Multipart question all related to AES encryption with MariaDB. Strangely enough, it looks like even today MariaDB only has AES with ECB mode. MySQL allows CBC and more I believe. Anyway I'm stuck with MariaDB and luckily in this situation, the highest level of security is only a nicety and not a requirement. I'm asking more for academic reasons.

My usage requirements: Store encrypted data in mariadb in an environment I consider to be secure in the first place (no unauthorized user could ever even see the encrypted data). Be able to decrypt directly through a query (for sql ORDER BY and search operations). I've create my own SQL function as a wrapper around AES_ENCRYPT() so I can add whatever additional encrypt/decrypt logic I need. The most likely scenario is someone remotely gains access to the database, so they can see the encrypted data and function used to encrypt/decrypt.

  1. ECB mode - I understand why this isn't considered secure. So does salting the passphrase (16 random Bytes) adequately fix the ECB issue for my situation, since in theory the same input and passphrase should never create the same output?

  2. Is salting a passphrase randomly have the same security benefit as an unsalted password and an IV assuming the salt and IV have the same amount of entropy? I realize ECB doesn't use IVs, I'm just asking in general.

  3. Padding Oracles - For both ECB and CBC (when mariadb implements it). This is the one I least understand. So assuming someone has stolen the database contents, how likely is it that the hacker could create their own padding oracle for an sql database? Seems like they should be able to.

  4. Supposing a hacker could create a padding oracle for a stolen sql database, they should be able to crack the encryption fairly easily. Can anything be done to mitigate this? For example, could the padding be added to the beginning of the message? From what I gather, the hack works by testing decryption on blocks in reverse order. So maybe if the padding wasn't at the end of the message, they would have to fully decrypt the message to check the padding at the beginning.


1 Answer 1

  1. No
  2. No
  3. If the attacker doesn't steal the key, they can't create their own padding oracle.
  4. As long as the key is not stolen, no mitigation is required.

Your threat model for "someone [having] stolen the database contents" seems very weak: if you make a query containing the decryption key, the key bytes themselves will likely persist in memory long after the query has been executed. See this recent paper for a discussion of realistic threat models for database compromise. (Full disclosure: I am a co-author of the paper.)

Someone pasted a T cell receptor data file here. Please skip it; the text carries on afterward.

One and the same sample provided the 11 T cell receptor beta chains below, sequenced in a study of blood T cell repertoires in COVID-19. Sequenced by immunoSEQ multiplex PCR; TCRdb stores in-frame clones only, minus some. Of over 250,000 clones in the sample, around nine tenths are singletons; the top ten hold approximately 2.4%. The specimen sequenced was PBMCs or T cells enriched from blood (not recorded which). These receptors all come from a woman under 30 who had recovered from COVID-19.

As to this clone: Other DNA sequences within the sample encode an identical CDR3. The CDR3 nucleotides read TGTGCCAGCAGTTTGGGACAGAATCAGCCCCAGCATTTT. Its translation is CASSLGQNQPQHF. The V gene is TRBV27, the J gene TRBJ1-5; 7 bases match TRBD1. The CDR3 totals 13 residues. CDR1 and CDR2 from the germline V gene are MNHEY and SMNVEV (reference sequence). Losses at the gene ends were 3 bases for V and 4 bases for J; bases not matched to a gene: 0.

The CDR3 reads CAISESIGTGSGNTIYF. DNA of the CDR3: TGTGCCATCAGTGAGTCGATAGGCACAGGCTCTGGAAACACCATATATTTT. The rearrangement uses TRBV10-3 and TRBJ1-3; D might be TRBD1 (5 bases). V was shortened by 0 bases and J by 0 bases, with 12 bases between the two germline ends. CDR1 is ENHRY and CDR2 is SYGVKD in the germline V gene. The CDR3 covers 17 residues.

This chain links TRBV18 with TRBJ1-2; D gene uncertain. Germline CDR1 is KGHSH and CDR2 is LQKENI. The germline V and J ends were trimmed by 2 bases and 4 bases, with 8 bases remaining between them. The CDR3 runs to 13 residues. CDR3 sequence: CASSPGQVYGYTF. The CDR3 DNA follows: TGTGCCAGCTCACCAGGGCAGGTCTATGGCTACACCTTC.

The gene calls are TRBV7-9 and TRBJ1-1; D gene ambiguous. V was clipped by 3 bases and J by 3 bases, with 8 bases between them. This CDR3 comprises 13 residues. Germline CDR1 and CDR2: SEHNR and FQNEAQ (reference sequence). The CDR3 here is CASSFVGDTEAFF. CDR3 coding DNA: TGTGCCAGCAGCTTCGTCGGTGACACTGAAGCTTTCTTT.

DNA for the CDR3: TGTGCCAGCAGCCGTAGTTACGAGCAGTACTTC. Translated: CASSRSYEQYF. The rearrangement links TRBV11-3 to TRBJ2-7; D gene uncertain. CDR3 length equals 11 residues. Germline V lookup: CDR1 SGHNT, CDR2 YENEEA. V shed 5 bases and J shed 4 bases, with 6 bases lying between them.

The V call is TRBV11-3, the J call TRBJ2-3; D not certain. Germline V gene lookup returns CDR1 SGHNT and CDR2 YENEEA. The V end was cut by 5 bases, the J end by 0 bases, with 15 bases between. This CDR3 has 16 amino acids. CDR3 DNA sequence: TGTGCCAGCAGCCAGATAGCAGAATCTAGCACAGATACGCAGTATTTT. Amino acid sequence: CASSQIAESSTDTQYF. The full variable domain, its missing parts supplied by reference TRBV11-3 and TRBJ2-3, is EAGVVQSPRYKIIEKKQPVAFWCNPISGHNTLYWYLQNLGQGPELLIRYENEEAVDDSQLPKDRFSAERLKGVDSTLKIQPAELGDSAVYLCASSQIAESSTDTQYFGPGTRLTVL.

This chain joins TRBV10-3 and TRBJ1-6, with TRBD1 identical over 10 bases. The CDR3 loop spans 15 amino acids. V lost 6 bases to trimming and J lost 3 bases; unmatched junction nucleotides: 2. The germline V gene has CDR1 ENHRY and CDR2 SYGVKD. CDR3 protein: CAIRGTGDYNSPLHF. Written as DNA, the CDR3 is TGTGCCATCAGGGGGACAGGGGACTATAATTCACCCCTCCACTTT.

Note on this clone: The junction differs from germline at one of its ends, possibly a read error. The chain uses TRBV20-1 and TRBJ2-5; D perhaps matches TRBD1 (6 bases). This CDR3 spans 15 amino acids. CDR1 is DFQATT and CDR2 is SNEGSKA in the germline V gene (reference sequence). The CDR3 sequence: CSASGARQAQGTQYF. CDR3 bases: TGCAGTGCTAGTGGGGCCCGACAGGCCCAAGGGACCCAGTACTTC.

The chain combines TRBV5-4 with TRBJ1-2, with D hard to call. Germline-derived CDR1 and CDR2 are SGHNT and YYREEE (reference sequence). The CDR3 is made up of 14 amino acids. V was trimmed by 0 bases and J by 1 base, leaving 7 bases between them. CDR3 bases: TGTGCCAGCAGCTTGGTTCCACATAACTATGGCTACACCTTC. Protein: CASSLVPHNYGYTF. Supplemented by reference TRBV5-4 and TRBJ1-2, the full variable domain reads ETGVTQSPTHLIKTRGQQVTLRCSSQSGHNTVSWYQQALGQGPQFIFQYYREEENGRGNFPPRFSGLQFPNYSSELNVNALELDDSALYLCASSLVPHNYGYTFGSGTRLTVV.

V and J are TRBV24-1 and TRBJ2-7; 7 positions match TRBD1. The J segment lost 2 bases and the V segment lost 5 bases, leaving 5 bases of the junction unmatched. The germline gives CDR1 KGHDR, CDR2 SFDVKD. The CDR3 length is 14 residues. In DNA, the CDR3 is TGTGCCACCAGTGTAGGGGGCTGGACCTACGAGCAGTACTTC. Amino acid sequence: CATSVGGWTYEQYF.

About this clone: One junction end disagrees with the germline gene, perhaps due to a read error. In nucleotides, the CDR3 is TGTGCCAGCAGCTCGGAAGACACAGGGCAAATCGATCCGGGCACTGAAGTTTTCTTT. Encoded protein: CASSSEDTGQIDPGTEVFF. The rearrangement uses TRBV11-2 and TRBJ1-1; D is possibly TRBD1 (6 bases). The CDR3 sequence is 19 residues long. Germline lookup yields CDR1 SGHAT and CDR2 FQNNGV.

• $\begingroup$ Thanks for the quick and simple response. I am curious for a little more detail on 1 and 2. For 1 I'm not surprised at the answer, but I'm assuming a randomly salted password is still significantly more secure than a non-salted one, correct? To clarify 3 and 4, you say as long as the "key" isn't stolen or in the query. Does that mean that if the query contains the passphrase and the actual key is derived from the password with sufficient randomness, that I should be OK (discounting the fact that its ECB in the first place? $\endgroup$
    – Ryan
    Aug 16, 2017 at 23:29
  • $\begingroup$ Just read the paper (very well written and informative). I'm going to answer my own question - the follow up to 3 and 4 - It should be possible for an attacker to recreate the key if they can see the passphrase in a log and can see the function used to create the encryption because that would tell them how to extract the salt from ciphertext. $\endgroup$
    – Ryan
    Aug 17, 2017 at 0:40
  • $\begingroup$ To derive the key from the passphrase you either need to store the salt or pass it as a query parameter. Either way, a compromise of the database would give the attacker both salt and passphrase: enough to re-derive the actual encryption key. $\endgroup$
    – pg1989
    Aug 17, 2017 at 0:44

Your Answer

By clicking “Post Your Answer”, you agree to our terms of service and acknowledge that you have read and understand our privacy policy and code of conduct.

Not the answer you're looking for? Browse other questions tagged or ask your own question.